BURY is home to a considerable sporting pedigree, and from football and cricket to cycling and boxing the boroughs teams and athletes have made their names known throughout the decades on regional and national stages.

One of the oldest sports clubs in the borough, and indeed in all of the Greater Manchester area, is the Prestwich Cricket, Tennis and Bowling Club.

This year marks the clubs astonishing 180th anniversary.

Although it is now a multi-sport concern, the club was first founded in 1840 as a cricket section.

Its first ground was said to have been at Thatch Leach Lane ­— although according to the National Archives there is no certain evidence of this.

The following decade the club relocated a short distance to Diggles Hill, until the ground was purchased by the Manchester Corporation in 1862 for the construction of a new reservoir.

In need of another new home, the club moved to Stacks Meadow in the heart of what is now Prestwich Village and presently occupied by Highfield Road.

It was here that a tennis section was first introduced and six grass courts were created in circa 1891.

Above is an incredible photograph taken of the founding members of the club's tennis section, captured in 1897.

Photographed is the honourable secretary of 1893, John Walker, who stands second from the right on the back row.

Also visible in the picture, sitting on the ground in the front row, is Charlie Feldon, who at that time was the Racquets Champion of England.

Another notable name from this era of the club is its first cricket coach, Dan Rowland, from Bury.

He was employed by the club from 1882 and was a renowned fast bowler in his day, at a time when balls were still delivered underarm.

Into the new century the club relocated once again, this time to The Heys where it has remained ever since.

Alongside the cricket ground, five new grass tennis courts were made and a pavilion was erected at a cost of £120.

A bowling green was added in 1914 and with that the club acquired its present name.

That year also brought the advent of the First World War and many male club members signed up to serve King and country.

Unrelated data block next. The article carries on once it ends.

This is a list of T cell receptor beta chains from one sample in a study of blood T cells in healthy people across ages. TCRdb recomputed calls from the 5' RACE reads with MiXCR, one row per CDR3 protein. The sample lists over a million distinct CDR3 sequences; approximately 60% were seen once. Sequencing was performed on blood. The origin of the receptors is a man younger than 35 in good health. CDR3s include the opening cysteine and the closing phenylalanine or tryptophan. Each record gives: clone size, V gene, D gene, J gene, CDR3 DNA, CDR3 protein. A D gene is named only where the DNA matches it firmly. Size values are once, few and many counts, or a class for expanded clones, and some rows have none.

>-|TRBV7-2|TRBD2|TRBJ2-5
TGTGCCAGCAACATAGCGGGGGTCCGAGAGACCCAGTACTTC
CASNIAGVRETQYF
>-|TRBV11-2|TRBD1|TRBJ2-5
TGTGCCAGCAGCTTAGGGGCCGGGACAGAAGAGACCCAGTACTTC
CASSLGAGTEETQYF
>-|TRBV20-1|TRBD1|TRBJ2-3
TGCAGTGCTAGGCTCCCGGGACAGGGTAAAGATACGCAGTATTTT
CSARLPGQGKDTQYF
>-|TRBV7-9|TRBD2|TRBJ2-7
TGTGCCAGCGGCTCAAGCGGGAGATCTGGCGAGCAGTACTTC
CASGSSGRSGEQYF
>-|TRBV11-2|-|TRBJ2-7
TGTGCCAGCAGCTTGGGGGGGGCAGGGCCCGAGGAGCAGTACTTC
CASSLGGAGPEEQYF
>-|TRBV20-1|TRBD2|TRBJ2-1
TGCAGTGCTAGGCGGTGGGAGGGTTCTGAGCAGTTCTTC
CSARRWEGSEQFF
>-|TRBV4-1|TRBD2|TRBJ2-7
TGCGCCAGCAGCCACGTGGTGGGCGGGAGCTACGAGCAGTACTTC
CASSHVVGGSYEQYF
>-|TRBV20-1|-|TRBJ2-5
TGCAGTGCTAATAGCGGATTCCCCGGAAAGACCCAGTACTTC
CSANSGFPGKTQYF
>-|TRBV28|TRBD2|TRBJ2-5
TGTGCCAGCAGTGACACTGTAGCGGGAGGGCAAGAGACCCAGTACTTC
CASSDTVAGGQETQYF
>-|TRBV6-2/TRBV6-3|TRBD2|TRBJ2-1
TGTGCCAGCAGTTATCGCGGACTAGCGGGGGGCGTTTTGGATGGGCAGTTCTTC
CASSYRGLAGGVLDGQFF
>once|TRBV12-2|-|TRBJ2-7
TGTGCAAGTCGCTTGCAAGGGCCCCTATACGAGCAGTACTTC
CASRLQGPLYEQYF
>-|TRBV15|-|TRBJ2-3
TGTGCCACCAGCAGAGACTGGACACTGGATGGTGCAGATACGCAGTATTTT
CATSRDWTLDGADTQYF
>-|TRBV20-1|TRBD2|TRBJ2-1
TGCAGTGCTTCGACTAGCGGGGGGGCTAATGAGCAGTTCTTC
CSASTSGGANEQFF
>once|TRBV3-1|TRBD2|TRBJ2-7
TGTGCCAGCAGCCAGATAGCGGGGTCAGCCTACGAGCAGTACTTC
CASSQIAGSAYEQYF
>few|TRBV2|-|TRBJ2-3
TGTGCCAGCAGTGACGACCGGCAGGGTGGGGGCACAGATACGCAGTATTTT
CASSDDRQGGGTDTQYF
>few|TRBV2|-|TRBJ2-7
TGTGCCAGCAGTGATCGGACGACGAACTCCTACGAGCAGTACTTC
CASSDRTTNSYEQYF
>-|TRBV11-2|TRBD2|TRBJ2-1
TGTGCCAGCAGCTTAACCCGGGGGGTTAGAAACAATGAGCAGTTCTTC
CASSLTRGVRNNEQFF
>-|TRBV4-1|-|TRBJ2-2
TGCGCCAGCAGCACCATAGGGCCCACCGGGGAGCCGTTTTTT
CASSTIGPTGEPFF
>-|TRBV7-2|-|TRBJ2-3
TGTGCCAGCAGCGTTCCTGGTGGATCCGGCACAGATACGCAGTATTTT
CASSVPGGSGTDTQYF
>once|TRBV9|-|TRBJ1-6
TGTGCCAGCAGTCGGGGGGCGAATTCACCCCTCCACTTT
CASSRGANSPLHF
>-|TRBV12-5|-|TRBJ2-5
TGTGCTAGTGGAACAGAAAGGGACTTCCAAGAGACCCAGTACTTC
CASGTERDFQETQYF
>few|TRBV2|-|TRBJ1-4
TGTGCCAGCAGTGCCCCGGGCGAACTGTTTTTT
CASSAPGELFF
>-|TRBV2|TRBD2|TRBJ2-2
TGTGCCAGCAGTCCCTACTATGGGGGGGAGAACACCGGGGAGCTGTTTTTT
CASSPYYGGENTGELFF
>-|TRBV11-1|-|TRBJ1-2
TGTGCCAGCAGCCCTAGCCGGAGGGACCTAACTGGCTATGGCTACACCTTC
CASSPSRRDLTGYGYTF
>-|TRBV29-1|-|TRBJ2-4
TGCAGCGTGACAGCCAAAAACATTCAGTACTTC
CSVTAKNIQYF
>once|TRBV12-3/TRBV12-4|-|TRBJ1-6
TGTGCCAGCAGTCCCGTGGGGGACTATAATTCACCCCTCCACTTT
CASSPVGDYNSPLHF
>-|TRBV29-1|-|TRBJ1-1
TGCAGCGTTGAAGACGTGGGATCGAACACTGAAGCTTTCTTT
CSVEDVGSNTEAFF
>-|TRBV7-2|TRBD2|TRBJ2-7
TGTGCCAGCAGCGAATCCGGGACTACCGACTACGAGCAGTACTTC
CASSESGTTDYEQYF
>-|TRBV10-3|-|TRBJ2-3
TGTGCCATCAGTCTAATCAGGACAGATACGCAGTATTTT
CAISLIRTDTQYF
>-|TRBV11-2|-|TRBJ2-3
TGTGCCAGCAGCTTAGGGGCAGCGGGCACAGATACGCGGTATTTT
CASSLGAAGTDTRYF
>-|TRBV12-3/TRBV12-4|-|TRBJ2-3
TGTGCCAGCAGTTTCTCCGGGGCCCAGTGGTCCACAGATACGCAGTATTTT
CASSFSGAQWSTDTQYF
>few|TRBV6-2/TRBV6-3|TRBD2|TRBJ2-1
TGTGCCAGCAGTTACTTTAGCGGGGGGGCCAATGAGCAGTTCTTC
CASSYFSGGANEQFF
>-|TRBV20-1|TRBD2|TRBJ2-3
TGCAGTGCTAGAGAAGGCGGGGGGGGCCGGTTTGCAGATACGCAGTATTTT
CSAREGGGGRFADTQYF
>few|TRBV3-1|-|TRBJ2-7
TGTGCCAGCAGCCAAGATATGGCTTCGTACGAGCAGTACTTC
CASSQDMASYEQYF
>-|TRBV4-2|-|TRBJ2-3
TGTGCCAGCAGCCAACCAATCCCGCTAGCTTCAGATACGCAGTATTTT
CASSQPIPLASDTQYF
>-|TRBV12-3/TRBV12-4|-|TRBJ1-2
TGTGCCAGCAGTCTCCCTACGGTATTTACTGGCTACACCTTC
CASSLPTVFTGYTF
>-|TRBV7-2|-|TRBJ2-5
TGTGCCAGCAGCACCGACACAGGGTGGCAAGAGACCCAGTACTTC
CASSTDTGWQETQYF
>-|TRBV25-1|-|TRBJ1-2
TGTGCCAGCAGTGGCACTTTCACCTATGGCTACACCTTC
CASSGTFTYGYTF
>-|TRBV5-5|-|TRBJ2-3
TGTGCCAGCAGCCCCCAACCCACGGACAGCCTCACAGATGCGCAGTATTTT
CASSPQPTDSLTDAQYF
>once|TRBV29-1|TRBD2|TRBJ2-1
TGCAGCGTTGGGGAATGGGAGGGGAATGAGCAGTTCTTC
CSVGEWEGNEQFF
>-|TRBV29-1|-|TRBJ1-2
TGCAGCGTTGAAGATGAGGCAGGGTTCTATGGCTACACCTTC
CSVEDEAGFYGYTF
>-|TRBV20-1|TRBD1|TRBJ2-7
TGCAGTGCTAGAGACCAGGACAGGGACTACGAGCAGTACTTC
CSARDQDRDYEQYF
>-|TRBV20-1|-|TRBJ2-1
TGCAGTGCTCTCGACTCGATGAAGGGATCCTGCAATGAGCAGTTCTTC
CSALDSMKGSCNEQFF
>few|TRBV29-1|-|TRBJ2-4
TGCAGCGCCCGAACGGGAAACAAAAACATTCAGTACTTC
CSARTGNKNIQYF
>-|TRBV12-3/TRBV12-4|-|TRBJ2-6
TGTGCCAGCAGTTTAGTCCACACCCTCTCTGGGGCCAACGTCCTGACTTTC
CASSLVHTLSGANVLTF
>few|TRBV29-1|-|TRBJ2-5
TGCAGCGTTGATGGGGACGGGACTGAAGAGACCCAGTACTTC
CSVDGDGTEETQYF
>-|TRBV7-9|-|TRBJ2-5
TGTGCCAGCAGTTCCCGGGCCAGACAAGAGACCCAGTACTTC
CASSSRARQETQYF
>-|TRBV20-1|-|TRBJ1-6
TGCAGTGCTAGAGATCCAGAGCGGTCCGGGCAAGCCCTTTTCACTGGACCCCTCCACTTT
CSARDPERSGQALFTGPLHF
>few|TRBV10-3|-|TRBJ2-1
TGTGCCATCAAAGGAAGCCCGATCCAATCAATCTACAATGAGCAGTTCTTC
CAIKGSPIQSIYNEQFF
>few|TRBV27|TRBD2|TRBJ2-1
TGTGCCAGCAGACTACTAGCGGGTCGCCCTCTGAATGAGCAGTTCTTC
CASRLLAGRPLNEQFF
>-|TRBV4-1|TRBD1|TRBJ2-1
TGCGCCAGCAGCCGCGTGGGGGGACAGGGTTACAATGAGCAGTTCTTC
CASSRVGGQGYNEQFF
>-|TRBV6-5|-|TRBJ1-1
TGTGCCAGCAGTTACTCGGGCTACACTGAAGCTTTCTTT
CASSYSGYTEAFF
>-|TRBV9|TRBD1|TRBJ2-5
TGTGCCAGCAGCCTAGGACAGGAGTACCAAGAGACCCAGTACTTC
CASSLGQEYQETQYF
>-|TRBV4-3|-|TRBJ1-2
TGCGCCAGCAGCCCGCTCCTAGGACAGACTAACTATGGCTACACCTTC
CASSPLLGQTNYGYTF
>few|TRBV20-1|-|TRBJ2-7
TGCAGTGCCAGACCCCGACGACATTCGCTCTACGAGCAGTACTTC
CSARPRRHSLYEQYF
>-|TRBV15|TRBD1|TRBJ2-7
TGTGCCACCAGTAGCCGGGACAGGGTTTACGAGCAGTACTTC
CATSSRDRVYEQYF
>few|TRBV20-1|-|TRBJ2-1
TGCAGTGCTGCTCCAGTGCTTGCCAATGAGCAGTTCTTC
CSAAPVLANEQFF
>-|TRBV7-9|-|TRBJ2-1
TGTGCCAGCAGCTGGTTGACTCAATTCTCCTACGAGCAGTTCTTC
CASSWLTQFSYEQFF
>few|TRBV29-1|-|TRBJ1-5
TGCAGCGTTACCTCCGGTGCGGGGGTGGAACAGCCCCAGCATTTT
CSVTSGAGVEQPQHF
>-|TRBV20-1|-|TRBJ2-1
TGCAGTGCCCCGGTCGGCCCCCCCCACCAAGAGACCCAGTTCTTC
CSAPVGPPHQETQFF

According to club historian Alan Michaelovitz: "The First world war depleted the male membership but the club was kept a live by the lady members."

"World War One saw the tragic loss of numerous club members, and the 2nd XI was virtually wiped out," fellow club historian Steve Orrell added.

"Mr Joseph Rostern created a fund in memory of his own son, Lieutenant Norman Rostern, who was killed on March 28, 1918.

"The award is still proudly presented today."

After the war, in the 1920s, the club added four new shale tennis courts.

The first two were inaugurated in 1925 and the first ball was served by the then club president's wife, Mrs Arthur Walkden.

Exhibition matches followed featuring Davis Cup and international player Max Woosnam.

In the years leading up to the Second World War Prestwich became a founder member of the Manchester and District Lawn Tennis League, in which 40 clubs competed until 1940.

But once again the conflict called many men from their homes to fight overseas and it fell to the lady members to keep the club going.

During the war lady members would even roll the courts and paint the pavilions, Mr Michaelovitz noted.

Tennis members Mrs J.F. Wilson and Mrs M.E.T. Kershaw also stepped in as secretaries, Mr Orrell added.

In 1947 they were made the first lady life members of the club in recognition of their efforts.

During the 1950s the club played host to a major annual contest against Manchester United which drew huge crowds.

But following the Munich Air Disaster the event was cancelled and has not returned since.

The later half of the 20th century saw several periods of redevelopment and remodelling at the club.

Seating for 300 spectators was created in 1962 and in the late 1980s land formerly used as a football pitch was sold to finance a new brick pavilion and clubhouse.

This was opened in 1991 by West Indies cricketing legend Clive Lloyd.

Since then Prestwich has added three new floodlit tennis courts; new changing rooms, and refurbished and extended it clubhouse to included a new members’ lounge.

The early 2000s also saw football became the fourth sport to be played at the club, which now boasts several teams of varying age groups.